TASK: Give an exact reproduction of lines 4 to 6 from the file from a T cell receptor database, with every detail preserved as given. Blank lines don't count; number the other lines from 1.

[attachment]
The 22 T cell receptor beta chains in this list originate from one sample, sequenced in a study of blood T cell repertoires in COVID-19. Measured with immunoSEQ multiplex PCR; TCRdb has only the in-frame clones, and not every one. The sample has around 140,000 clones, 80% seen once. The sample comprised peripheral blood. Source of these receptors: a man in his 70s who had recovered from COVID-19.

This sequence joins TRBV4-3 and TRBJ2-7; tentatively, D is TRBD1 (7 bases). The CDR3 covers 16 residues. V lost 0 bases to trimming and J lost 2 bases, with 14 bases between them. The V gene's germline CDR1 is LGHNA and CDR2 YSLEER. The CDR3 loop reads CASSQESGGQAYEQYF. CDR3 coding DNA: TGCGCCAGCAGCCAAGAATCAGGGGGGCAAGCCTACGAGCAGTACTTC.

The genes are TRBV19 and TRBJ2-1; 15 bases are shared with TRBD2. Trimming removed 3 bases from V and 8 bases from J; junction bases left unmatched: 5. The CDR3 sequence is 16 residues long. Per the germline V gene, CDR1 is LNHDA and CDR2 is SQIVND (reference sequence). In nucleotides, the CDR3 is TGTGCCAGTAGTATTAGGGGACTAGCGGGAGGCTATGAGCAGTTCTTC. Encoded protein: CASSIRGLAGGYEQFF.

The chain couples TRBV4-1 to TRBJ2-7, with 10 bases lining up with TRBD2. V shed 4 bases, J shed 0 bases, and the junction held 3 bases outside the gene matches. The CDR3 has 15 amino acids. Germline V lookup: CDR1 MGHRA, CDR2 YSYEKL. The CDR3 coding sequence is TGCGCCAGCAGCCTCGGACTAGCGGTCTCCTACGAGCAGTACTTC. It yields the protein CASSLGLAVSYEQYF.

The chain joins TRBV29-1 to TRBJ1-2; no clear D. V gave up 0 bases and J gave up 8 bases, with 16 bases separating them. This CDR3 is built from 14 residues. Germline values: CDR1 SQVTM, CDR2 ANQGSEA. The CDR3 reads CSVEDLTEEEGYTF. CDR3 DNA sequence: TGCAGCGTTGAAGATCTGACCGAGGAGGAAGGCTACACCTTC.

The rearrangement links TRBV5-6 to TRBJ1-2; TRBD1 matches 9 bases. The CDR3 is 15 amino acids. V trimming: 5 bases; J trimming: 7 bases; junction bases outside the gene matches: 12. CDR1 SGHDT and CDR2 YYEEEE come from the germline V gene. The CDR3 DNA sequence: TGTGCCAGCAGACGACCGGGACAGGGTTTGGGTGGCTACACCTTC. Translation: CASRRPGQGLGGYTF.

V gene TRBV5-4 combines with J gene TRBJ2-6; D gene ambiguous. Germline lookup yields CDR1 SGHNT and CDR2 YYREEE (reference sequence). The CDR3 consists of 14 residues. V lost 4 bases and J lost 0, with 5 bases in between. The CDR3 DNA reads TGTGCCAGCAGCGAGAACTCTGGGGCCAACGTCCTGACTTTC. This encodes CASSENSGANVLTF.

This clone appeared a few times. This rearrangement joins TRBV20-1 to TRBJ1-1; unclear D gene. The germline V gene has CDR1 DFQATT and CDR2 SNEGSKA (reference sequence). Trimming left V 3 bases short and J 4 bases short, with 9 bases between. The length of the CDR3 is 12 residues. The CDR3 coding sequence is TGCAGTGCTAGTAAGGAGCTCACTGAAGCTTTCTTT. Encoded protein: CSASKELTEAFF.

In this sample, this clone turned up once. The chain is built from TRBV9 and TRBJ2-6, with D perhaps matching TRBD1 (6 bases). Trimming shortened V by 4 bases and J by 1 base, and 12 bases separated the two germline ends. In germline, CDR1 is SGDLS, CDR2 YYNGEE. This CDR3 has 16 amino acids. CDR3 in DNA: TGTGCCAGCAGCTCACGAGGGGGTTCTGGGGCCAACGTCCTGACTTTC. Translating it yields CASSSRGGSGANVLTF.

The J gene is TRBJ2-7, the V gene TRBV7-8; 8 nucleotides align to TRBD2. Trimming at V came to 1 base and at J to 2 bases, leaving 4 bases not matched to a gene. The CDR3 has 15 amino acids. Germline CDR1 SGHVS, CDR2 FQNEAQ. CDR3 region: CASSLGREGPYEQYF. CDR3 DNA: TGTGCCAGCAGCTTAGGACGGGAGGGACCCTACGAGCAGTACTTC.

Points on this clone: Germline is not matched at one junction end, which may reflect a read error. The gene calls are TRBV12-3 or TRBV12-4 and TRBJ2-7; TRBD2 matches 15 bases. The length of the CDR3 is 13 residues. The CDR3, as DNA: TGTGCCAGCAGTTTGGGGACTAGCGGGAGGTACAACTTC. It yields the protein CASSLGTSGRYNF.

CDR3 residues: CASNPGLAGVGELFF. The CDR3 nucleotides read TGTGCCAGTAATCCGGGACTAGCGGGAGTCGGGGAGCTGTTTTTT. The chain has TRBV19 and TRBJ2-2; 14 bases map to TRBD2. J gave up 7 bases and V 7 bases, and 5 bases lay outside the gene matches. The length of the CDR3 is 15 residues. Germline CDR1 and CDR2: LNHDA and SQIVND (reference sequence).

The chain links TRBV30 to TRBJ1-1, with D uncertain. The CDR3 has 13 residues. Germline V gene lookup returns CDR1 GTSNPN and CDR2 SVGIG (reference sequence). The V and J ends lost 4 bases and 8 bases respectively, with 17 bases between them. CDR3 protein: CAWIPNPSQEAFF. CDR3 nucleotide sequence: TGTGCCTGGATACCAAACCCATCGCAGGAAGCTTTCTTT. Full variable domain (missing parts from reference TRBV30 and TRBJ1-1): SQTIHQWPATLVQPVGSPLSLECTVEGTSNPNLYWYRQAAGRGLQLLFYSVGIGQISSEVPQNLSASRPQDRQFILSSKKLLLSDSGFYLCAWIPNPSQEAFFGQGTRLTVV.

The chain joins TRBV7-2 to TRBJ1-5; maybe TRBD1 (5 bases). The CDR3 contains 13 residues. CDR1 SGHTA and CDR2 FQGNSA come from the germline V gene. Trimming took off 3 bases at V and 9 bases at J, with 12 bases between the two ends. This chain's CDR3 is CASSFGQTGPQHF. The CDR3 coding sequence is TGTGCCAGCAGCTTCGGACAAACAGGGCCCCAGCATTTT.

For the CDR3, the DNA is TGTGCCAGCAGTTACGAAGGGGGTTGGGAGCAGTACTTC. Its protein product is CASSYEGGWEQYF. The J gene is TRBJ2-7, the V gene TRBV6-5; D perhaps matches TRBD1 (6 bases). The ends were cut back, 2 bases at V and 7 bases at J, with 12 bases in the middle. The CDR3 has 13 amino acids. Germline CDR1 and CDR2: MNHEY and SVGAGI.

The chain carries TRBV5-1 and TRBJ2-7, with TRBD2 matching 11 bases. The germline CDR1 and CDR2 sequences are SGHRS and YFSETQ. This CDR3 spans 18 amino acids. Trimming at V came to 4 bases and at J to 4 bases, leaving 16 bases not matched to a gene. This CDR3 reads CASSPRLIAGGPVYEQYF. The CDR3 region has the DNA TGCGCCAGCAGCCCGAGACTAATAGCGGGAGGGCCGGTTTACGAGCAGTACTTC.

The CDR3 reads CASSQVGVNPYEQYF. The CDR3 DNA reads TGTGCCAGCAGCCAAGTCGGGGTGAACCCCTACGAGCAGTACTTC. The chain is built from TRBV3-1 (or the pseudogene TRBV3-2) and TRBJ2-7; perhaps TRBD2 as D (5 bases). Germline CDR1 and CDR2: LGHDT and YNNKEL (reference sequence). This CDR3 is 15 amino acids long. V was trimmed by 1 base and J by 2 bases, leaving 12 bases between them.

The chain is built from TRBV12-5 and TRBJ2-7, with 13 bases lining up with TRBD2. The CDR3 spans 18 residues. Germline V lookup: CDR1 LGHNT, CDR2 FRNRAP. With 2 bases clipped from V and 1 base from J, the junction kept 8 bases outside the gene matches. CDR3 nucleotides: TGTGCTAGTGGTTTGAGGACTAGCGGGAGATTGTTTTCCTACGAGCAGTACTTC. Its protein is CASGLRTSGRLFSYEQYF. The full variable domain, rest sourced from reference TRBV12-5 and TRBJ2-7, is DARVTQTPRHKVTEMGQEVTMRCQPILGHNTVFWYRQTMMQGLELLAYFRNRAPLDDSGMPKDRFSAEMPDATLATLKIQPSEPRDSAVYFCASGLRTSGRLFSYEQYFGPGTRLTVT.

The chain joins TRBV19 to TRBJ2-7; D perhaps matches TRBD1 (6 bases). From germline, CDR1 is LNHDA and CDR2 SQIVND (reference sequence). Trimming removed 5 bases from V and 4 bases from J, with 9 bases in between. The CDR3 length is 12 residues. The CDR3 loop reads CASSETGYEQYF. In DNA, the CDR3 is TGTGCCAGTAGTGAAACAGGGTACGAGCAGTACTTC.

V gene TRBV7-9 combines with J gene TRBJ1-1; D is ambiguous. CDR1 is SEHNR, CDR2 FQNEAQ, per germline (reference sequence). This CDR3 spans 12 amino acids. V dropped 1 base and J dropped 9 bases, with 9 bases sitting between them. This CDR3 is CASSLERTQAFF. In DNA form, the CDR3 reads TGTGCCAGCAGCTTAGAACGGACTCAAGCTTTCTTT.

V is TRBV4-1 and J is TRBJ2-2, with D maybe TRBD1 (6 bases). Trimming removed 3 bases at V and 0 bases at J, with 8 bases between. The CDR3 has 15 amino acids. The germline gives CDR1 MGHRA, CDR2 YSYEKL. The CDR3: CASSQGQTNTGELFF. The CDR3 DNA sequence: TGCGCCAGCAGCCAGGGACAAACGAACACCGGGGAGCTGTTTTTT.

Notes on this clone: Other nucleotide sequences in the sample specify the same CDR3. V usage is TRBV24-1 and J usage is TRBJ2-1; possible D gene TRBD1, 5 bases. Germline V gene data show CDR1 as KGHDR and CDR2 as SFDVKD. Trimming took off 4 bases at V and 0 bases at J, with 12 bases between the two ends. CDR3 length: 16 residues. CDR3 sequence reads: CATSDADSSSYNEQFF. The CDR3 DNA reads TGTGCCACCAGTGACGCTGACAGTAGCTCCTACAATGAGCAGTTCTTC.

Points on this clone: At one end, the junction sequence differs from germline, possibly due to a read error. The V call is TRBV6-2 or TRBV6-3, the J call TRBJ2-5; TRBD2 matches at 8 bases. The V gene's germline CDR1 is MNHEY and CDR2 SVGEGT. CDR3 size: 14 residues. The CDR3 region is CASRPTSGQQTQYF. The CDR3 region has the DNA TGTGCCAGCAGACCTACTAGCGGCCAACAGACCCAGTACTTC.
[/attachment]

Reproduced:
The chain couples TRBV4-1 to TRBJ2-7, with 10 bases lining up with TRBD2. V shed 4 bases, J shed 0 bases, and the junction held 3 bases outside the gene matches. The CDR3 has 15 amino acids. Germline V lookup: CDR1 MGHRA, CDR2 YSYEKL. The CDR3 coding sequence is TGCGCCAGCAGCCTCGGACTAGCGGTCTCCTACGAGCAGTACTTC. It yields the protein CASSLGLAVSYEQYF.

The chain joins TRBV29-1 to TRBJ1-2; no clear D. V gave up 0 bases and J gave up 8 bases, with 16 bases separating them. This CDR3 is built from 14 residues. Germline values: CDR1 SQVTM, CDR2 ANQGSEA. The CDR3 reads CSVEDLTEEEGYTF. CDR3 DNA sequence: TGCAGCGTTGAAGATCTGACCGAGGAGGAAGGCTACACCTTC.

The rearrangement links TRBV5-6 to TRBJ1-2; TRBD1 matches 9 bases. The CDR3 is 15 amino acids. V trimming: 5 bases; J trimming: 7 bases; junction bases outside the gene matches: 12. CDR1 SGHDT and CDR2 YYEEEE come from the germline V gene. The CDR3 DNA sequence: TGTGCCAGCAGACGACCGGGACAGGGTTTGGGTGGCTACACCTTC. Translation: CASRRPGQGLGGYTF.